Hill Briefs: Currency Appreciation; ACA Coverage Safe for Now

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By Aaron E. Lorenzo, Colleen Murphy and Laura Davison

Disagreement over the House Republican plan to tax imports and exempt exports continues to bubble up.

Currency appreciation would offset negative effects like higher consumer costs caused by the proposal, called border adjustability, the Tax Foundation’s Kyle Pomerleau said in a Dec. 15 blog post.

Au contraire, according to a Dec. 14 draft of a research paper by Reuven S. Avi-Yonah, a law professor at the University of Michigan, and Kimberly Clausing, an economics professor at Reed College. They questioned the exchange rate benefit to the overall House Republican plan—called the blueprint—noting first that the House GOP plan’s export subsidy would treat companies differently based on the labor content of their goods, among other uncertainties.

“Second, exchange rate markets are very large, exchange rate movements are not well predicted by economic fundamentals, and many countries fix their exchange rates, all factors that would reduce hopes of smooth countervailing exchange rate adjustment,” Avi-Yonah and Clausing wrote.

The potential 20 percent tax on imports under the blueprint could prove “detrimental to retail,” analysts at KeyBanc Capital Markets Inc. wrote in a Dec. 13 research note. In addition, Avi-Yonah and Clausing said the blueprint’s border adjustability provision appears to violate existing tax treaties as well as global standards set by the World Trade Organization.

Pomerleau, director of federal projects at the Tax Foundation, agreed that the proposal could cause trade challenges, but wrote that economic worries are overblown. Lawmakers in favor of the proposal, led by House Ways and Means Committee Chairman Kevin Brady (R-Texas), remain firmly entrenched on border adjustability.

Preserving Health Care

The 20 million individuals who have health insurance under the Affordable Care Act won’t lose their coverage on Inauguration Day, Jan. 20, 2017, Brady said at a Dec. 15 news conference.

When pressed on whether lawmakers were considering a four-year transition period after repealing the health-care law, Brady said lawmakers haven’t made a final decision. “It really depends upon the full development of the plan and the timing for it. Those are all being weighed,” he said.

Ways and Means Committee members held a two-day meeting this week to hash out tax overhaul and ACA repeal plans.

Scrapping the law would be a boon for high-income taxpayers, according to a new analysis from the Tax Policy Center. Those in the top 0.1 percent would get a cut of about $197,000, according to the data.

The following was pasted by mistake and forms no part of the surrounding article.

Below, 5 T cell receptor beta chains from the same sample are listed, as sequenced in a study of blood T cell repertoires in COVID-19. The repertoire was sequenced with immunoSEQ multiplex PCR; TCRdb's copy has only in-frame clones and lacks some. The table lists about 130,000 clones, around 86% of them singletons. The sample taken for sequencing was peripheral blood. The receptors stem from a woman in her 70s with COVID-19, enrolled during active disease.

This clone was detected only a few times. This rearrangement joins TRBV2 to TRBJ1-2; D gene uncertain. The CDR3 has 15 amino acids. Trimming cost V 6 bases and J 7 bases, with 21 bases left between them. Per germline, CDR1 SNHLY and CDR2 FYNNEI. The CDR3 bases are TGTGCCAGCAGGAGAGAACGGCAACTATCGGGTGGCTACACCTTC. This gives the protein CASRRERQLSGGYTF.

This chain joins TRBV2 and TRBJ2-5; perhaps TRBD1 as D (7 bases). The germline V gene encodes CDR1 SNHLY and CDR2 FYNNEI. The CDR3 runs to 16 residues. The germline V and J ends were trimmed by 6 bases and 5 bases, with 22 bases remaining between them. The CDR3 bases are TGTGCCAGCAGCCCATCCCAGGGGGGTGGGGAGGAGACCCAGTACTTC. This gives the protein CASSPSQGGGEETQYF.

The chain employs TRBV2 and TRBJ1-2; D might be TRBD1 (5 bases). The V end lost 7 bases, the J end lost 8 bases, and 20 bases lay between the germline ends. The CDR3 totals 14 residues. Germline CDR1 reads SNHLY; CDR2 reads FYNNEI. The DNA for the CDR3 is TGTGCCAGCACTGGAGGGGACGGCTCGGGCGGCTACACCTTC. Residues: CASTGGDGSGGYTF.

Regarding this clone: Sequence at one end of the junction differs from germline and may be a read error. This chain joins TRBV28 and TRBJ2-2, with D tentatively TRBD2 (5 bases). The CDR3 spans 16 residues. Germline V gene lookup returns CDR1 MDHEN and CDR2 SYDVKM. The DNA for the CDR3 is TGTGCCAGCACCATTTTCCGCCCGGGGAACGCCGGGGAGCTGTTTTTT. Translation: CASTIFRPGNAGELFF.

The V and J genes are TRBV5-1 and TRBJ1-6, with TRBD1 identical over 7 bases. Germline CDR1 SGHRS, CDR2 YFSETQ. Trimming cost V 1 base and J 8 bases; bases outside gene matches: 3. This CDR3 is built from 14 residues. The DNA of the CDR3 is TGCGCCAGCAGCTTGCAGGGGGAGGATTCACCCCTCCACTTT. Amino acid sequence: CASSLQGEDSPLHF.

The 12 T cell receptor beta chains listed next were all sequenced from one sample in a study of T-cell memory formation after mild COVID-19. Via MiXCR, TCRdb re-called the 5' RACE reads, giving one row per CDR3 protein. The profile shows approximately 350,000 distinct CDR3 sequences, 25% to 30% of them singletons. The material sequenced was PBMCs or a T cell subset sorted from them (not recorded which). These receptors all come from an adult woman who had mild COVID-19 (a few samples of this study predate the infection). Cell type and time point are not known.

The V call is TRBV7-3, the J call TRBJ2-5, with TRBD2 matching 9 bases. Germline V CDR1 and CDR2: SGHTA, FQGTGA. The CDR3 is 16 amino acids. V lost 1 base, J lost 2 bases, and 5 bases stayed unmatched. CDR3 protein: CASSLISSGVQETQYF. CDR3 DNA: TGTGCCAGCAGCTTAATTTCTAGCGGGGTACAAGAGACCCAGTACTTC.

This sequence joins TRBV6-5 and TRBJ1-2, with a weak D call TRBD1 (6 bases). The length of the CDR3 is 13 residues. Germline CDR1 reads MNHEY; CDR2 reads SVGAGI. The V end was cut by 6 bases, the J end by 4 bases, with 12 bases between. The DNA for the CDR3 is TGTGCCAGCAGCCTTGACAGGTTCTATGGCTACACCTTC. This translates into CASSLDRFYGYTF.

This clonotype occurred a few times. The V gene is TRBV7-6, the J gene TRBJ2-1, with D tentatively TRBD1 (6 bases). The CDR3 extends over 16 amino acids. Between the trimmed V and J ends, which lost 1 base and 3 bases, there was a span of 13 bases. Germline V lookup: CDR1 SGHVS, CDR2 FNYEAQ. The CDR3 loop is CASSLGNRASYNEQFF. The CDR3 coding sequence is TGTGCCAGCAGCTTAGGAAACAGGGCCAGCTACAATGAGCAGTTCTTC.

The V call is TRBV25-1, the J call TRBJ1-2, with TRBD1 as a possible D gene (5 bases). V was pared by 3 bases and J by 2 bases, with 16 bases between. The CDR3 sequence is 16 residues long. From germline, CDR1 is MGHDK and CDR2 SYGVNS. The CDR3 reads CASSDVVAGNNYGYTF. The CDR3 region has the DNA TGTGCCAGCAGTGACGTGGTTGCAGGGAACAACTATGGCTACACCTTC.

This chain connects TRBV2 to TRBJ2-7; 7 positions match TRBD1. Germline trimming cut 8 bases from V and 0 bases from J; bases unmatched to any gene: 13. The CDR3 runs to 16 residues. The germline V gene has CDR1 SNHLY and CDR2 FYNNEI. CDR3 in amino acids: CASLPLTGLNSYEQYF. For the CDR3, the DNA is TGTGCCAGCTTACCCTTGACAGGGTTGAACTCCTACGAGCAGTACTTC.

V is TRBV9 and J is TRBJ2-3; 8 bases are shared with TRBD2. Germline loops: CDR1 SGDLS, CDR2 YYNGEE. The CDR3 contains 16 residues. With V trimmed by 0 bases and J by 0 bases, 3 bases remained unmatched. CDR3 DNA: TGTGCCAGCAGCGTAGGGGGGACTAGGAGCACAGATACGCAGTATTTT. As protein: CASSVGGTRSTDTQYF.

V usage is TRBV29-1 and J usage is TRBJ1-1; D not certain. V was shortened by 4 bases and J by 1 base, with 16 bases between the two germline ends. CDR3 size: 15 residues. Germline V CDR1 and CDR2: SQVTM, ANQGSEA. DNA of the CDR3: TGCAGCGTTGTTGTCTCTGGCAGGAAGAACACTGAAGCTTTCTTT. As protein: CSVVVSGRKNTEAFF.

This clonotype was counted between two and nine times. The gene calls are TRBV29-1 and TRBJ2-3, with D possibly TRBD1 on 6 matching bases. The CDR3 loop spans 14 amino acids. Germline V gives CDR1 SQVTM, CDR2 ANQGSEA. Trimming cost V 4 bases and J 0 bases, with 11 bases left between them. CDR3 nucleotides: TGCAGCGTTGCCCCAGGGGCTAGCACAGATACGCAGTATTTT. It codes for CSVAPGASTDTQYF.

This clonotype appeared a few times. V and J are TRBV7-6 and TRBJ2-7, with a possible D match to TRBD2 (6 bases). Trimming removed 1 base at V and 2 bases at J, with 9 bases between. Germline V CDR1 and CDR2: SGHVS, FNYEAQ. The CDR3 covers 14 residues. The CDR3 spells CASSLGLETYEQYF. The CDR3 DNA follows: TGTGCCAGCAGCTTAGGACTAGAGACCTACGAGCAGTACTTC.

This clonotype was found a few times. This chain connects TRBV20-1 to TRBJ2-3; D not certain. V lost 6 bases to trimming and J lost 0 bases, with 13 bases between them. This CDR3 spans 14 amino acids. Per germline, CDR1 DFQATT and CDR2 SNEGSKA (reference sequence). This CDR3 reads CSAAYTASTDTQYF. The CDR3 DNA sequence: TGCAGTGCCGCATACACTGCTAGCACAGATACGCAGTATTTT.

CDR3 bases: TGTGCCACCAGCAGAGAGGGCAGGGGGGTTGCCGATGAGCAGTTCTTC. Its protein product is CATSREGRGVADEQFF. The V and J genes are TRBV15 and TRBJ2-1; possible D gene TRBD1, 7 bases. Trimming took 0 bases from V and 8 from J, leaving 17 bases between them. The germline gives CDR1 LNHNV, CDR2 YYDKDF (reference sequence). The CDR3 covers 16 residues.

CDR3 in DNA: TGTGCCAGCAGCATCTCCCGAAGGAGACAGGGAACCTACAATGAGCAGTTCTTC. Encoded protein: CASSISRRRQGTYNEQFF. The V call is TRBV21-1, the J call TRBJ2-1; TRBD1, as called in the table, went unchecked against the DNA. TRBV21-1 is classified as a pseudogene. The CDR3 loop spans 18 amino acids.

Ditching the premium subsidy and coverage penalties will hurt middle-income families, according to the analysis. Repeal of the 40 percent excise tax on the part of high-cost health plans that exceed certain limits, the much-loathed “Cadillac tax,” would cut taxes on average by $90.

Send 'Em to the Scrap Pile

President-elect Donald Trump should toss out rules restricting the use of intracompany debt, Rep. Mark Meadows (R-N.C.) said.

Opponents have said the final rules (T.D. 9790) issued in October give the Internal Revenue Service too much sway in reclassifying a company’s debt as stock equity. Meadows, chairman of the House Freedom Caucus, said in a Dec. 14 report that the IRS estimates compliance costs would rise $8,900 per company, on average, in current dollars.

In addition, the IRS should repeal information reporting requirements tied to the Foreign Account Tax Compliance Act, Meadows said. He also called for scrapping proposed rules on valuing stakes in corporations and partnerships for inheritance tax purposes.

Making a List, Checking It Twice

The American Institute of CPAs sent a wish list of tax code simplifications and technical changes for lawmakers to consider as Congress debates a possible tax overhaul next year.

The suggestions, in a Dec. 14 letter addressed to the chairmen and ranking members of the two tax-writing committees, requested that Congress revise the tax code so there is one consistent definition of “small business” and “modified adjusted gross income.” The group also asked for harmonization of the rules governing similar but separate tax-related provisions, including different types of retirement accounts and education tax credits.

The list is one of what is expected to be a slew of requests from business and industry groups for Congress to address in the coming months. Brady has pledged to move quickly on a tax revamp, but is encouraging all factions to provide feedback on the plan his committee released earlier this year.

To contact the reporters on this story: Aaron E. Lorenzo at aaron@bna.com, Colleen Murphy at cmurphy@bna.com and Laura Davison at ldavison@bna.com, in Washington

To contact the editor responsible for this story: Meg Shreve at mshreve@bna.com

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